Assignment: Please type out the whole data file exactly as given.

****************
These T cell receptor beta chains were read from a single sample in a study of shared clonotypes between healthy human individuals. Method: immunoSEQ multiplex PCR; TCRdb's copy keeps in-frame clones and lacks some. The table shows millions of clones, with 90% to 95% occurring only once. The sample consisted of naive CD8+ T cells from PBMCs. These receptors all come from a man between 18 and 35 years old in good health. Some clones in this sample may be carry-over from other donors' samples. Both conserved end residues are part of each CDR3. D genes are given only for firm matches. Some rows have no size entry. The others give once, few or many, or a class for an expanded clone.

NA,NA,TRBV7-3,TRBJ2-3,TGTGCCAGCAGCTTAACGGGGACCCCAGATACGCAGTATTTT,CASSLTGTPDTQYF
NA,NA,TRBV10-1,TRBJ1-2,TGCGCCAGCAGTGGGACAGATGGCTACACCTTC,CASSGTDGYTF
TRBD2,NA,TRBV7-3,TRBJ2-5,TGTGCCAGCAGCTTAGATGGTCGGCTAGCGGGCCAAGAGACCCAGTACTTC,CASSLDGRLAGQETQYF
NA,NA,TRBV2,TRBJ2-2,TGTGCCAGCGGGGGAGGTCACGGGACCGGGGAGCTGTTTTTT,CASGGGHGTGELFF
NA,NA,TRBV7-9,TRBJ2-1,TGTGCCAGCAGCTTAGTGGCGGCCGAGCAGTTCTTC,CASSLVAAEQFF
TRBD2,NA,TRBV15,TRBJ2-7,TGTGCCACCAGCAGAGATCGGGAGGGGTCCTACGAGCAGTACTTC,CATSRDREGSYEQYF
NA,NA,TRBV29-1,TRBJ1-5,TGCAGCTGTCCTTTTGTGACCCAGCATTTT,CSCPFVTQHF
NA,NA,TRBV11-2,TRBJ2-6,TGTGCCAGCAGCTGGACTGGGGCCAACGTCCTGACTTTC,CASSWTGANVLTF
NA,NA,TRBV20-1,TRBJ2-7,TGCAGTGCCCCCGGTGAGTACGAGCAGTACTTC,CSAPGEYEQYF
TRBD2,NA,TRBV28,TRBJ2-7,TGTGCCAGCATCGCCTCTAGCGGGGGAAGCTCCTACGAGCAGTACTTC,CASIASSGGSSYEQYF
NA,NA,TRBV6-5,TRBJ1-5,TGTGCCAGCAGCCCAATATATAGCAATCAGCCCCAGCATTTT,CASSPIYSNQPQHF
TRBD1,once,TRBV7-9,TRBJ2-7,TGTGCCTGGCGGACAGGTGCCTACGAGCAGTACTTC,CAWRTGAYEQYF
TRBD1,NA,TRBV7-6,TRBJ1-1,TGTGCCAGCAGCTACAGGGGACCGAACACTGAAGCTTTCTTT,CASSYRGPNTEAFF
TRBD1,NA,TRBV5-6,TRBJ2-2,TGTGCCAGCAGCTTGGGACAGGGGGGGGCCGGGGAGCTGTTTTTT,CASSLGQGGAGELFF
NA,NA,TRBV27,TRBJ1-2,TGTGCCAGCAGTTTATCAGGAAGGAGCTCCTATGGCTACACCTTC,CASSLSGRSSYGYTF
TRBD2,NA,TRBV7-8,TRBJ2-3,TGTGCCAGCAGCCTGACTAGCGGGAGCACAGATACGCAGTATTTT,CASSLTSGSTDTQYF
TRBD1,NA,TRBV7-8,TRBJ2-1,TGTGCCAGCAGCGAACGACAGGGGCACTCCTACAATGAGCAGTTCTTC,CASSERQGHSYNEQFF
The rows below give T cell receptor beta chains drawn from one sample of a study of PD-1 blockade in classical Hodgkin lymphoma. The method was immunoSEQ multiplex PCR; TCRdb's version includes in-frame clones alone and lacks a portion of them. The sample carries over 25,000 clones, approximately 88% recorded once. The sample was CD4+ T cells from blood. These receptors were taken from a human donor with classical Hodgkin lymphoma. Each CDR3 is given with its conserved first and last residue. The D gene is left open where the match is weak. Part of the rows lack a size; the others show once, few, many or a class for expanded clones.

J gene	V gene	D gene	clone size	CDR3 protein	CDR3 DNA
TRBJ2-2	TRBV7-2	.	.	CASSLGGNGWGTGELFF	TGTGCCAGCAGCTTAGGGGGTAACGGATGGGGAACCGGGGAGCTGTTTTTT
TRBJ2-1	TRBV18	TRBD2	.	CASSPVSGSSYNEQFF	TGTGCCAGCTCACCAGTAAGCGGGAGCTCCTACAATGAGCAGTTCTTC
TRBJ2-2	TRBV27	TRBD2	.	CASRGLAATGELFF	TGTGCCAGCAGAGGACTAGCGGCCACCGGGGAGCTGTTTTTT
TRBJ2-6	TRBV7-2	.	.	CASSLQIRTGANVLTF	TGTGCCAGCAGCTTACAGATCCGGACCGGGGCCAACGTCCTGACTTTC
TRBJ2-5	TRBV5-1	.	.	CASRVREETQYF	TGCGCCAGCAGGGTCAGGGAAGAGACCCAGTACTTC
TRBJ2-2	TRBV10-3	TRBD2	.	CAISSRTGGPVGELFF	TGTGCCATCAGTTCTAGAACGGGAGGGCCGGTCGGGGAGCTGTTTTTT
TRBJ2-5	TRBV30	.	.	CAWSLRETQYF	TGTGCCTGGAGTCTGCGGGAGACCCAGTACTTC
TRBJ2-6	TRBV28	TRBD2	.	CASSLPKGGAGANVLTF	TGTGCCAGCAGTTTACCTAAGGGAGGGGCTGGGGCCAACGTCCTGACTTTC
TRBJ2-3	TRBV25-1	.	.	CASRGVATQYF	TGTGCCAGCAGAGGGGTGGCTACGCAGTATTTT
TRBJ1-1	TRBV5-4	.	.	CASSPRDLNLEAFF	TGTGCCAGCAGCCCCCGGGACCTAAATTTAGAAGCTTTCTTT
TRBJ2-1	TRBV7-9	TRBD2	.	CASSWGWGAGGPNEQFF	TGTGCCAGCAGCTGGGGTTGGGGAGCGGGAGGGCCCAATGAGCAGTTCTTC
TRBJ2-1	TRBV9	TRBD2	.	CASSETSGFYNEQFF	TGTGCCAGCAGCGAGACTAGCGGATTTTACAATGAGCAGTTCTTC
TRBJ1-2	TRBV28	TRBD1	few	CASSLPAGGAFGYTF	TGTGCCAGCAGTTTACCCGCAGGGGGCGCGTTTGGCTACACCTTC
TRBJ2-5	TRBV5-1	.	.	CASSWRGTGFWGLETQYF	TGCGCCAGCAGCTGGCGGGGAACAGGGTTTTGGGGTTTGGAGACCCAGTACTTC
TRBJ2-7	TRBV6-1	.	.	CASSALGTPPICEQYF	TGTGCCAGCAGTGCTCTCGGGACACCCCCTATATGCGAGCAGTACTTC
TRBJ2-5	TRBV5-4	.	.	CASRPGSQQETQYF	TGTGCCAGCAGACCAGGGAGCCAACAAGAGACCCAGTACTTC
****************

These T cell receptor beta chains were read from a single sample in a study of shared clonotypes between healthy human individuals. Method: immunoSEQ multiplex PCR; TCRdb's copy keeps in-frame clones and lacks some. The table shows millions of clones, with 90% to 95% occurring only once. The sample consisted of naive CD8+ T cells from PBMCs. These receptors all come from a man between 18 and 35 years old in good health. Some clones in this sample may be carry-over from other donors' samples. Both conserved end residues are part of each CDR3. D genes are given only for firm matches. Some rows have no size entry. The others give once, few or many, or a class for an expanded clone.

NA,NA,TRBV7-3,TRBJ2-3,TGTGCCAGCAGCTTAACGGGGACCCCAGATACGCAGTATTTT,CASSLTGTPDTQYF
NA,NA,TRBV10-1,TRBJ1-2,TGCGCCAGCAGTGGGACAGATGGCTACACCTTC,CASSGTDGYTF
TRBD2,NA,TRBV7-3,TRBJ2-5,TGTGCCAGCAGCTTAGATGGTCGGCTAGCGGGCCAAGAGACCCAGTACTTC,CASSLDGRLAGQETQYF
NA,NA,TRBV2,TRBJ2-2,TGTGCCAGCGGGGGAGGTCACGGGACCGGGGAGCTGTTTTTT,CASGGGHGTGELFF
NA,NA,TRBV7-9,TRBJ2-1,TGTGCCAGCAGCTTAGTGGCGGCCGAGCAGTTCTTC,CASSLVAAEQFF
TRBD2,NA,TRBV15,TRBJ2-7,TGTGCCACCAGCAGAGATCGGGAGGGGTCCTACGAGCAGTACTTC,CATSRDREGSYEQYF
NA,NA,TRBV29-1,TRBJ1-5,TGCAGCTGTCCTTTTGTGACCCAGCATTTT,CSCPFVTQHF
NA,NA,TRBV11-2,TRBJ2-6,TGTGCCAGCAGCTGGACTGGGGCCAACGTCCTGACTTTC,CASSWTGANVLTF
NA,NA,TRBV20-1,TRBJ2-7,TGCAGTGCCCCCGGTGAGTACGAGCAGTACTTC,CSAPGEYEQYF
TRBD2,NA,TRBV28,TRBJ2-7,TGTGCCAGCATCGCCTCTAGCGGGGGAAGCTCCTACGAGCAGTACTTC,CASIASSGGSSYEQYF
NA,NA,TRBV6-5,TRBJ1-5,TGTGCCAGCAGCCCAATATATAGCAATCAGCCCCAGCATTTT,CASSPIYSNQPQHF
TRBD1,once,TRBV7-9,TRBJ2-7,TGTGCCTGGCGGACAGGTGCCTACGAGCAGTACTTC,CAWRTGAYEQYF
TRBD1,NA,TRBV7-6,TRBJ1-1,TGTGCCAGCAGCTACAGGGGACCGAACACTGAAGCTTTCTTT,CASSYRGPNTEAFF
TRBD1,NA,TRBV5-6,TRBJ2-2,TGTGCCAGCAGCTTGGGACAGGGGGGGGCCGGGGAGCTGTTTTTT,CASSLGQGGAGELFF
NA,NA,TRBV27,TRBJ1-2,TGTGCCAGCAGTTTATCAGGAAGGAGCTCCTATGGCTACACCTTC,CASSLSGRSSYGYTF
TRBD2,NA,TRBV7-8,TRBJ2-3,TGTGCCAGCAGCCTGACTAGCGGGAGCACAGATACGCAGTATTTT,CASSLTSGSTDTQYF
TRBD1,NA,TRBV7-8,TRBJ2-1,TGTGCCAGCAGCGAACGACAGGGGCACTCCTACAATGAGCAGTTCTTC,CASSERQGHSYNEQFF
The rows below give T cell receptor beta chains drawn from one sample of a study of PD-1 blockade in classical Hodgkin lymphoma. The method was immunoSEQ multiplex PCR; TCRdb's version includes in-frame clones alone and lacks a portion of them. The sample carries over 25,000 clones, approximately 88% recorded once. The sample was CD4+ T cells from blood. These receptors were taken from a human donor with classical Hodgkin lymphoma. Each CDR3 is given with its conserved first and last residue. The D gene is left open where the match is weak. Part of the rows lack a size; the others show once, few, many or a class for expanded clones.

J gene	V gene	D gene	clone size	CDR3 protein	CDR3 DNA
TRBJ2-2	TRBV7-2	.	.	CASSLGGNGWGTGELFF	TGTGCCAGCAGCTTAGGGGGTAACGGATGGGGAACCGGGGAGCTGTTTTTT
TRBJ2-1	TRBV18	TRBD2	.	CASSPVSGSSYNEQFF	TGTGCCAGCTCACCAGTAAGCGGGAGCTCCTACAATGAGCAGTTCTTC
TRBJ2-2	TRBV27	TRBD2	.	CASRGLAATGELFF	TGTGCCAGCAGAGGACTAGCGGCCACCGGGGAGCTGTTTTTT
TRBJ2-6	TRBV7-2	.	.	CASSLQIRTGANVLTF	TGTGCCAGCAGCTTACAGATCCGGACCGGGGCCAACGTCCTGACTTTC
TRBJ2-5	TRBV5-1	.	.	CASRVREETQYF	TGCGCCAGCAGGGTCAGGGAAGAGACCCAGTACTTC
TRBJ2-2	TRBV10-3	TRBD2	.	CAISSRTGGPVGELFF	TGTGCCATCAGTTCTAGAACGGGAGGGCCGGTCGGGGAGCTGTTTTTT
TRBJ2-5	TRBV30	.	.	CAWSLRETQYF	TGTGCCTGGAGTCTGCGGGAGACCCAGTACTTC
TRBJ2-6	TRBV28	TRBD2	.	CASSLPKGGAGANVLTF	TGTGCCAGCAGTTTACCTAAGGGAGGGGCTGGGGCCAACGTCCTGACTTTC
TRBJ2-3	TRBV25-1	.	.	CASRGVATQYF	TGTGCCAGCAGAGGGGTGGCTACGCAGTATTTT
TRBJ1-1	TRBV5-4	.	.	CASSPRDLNLEAFF	TGTGCCAGCAGCCCCCGGGACCTAAATTTAGAAGCTTTCTTT
TRBJ2-1	TRBV7-9	TRBD2	.	CASSWGWGAGGPNEQFF	TGTGCCAGCAGCTGGGGTTGGGGAGCGGGAGGGCCCAATGAGCAGTTCTTC
TRBJ2-1	TRBV9	TRBD2	.	CASSETSGFYNEQFF	TGTGCCAGCAGCGAGACTAGCGGATTTTACAATGAGCAGTTCTTC
TRBJ1-2	TRBV28	TRBD1	few	CASSLPAGGAFGYTF	TGTGCCAGCAGTTTACCCGCAGGGGGCGCGTTTGGCTACACCTTC
TRBJ2-5	TRBV5-1	.	.	CASSWRGTGFWGLETQYF	TGCGCCAGCAGCTGGCGGGGAACAGGGTTTTGGGGTTTGGAGACCCAGTACTTC
TRBJ2-7	TRBV6-1	.	.	CASSALGTPPICEQYF	TGTGCCAGCAGTGCTCTCGGGACACCCCCTATATGCGAGCAGTACTTC
TRBJ2-5	TRBV5-4	.	.	CASRPGSQQETQYF	TGTGCCAGCAGACCAGGGAGCCAACAAGAGACCCAGTACTTC